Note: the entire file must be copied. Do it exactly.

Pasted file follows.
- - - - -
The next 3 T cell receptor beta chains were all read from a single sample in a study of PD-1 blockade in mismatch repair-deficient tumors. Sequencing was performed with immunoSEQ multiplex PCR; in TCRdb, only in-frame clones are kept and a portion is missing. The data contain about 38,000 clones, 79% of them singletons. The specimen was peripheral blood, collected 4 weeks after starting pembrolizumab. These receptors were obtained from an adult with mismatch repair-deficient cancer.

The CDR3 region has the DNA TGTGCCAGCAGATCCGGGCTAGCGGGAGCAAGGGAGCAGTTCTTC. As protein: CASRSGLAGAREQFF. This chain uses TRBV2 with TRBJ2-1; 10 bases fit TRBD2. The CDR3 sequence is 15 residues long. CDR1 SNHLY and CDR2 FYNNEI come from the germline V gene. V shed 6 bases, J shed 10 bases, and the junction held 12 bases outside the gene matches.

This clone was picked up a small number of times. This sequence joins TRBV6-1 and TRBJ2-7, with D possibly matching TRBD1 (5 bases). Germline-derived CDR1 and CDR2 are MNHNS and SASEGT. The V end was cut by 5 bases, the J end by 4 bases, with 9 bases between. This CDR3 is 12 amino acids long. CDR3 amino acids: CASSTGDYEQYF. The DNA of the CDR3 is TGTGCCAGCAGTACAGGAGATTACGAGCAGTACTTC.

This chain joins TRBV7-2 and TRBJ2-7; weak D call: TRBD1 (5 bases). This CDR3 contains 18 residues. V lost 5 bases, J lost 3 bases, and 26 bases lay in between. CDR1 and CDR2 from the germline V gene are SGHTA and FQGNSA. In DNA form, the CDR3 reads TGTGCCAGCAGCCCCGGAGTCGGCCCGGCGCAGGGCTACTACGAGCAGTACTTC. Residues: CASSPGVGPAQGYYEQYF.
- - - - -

The next 3 T cell receptor beta chains were all read from a single sample in a study of PD-1 blockade in mismatch repair-deficient tumors. Sequencing was performed with immunoSEQ multiplex PCR; in TCRdb, only in-frame clones are kept and a portion is missing. The data contain about 38,000 clones, 79% of them singletons. The specimen was peripheral blood, collected 4 weeks after starting pembrolizumab. These receptors were obtained from an adult with mismatch repair-deficient cancer.

The CDR3 region has the DNA TGTGCCAGCAGATCCGGGCTAGCGGGAGCAAGGGAGCAGTTCTTC. As protein: CASRSGLAGAREQFF. This chain uses TRBV2 with TRBJ2-1; 10 bases fit TRBD2. The CDR3 sequence is 15 residues long. CDR1 SNHLY and CDR2 FYNNEI come from the germline V gene. V shed 6 bases, J shed 10 bases, and the junction held 12 bases outside the gene matches.

This clone was picked up a small number of times. This sequence joins TRBV6-1 and TRBJ2-7, with D possibly matching TRBD1 (5 bases). Germline-derived CDR1 and CDR2 are MNHNS and SASEGT. The V end was cut by 5 bases, the J end by 4 bases, with 9 bases between. This CDR3 is 12 amino acids long. CDR3 amino acids: CASSTGDYEQYF. The DNA of the CDR3 is TGTGCCAGCAGTACAGGAGATTACGAGCAGTACTTC.

This chain joins TRBV7-2 and TRBJ2-7; weak D call: TRBD1 (5 bases). This CDR3 contains 18 residues. V lost 5 bases, J lost 3 bases, and 26 bases lay in between. CDR1 and CDR2 from the germline V gene are SGHTA and FQGNSA. In DNA form, the CDR3 reads TGTGCCAGCAGCCCCGGAGTCGGCCCGGCGCAGGGCTACTACGAGCAGTACTTC. Residues: CASSPGVGPAQGYYEQYF.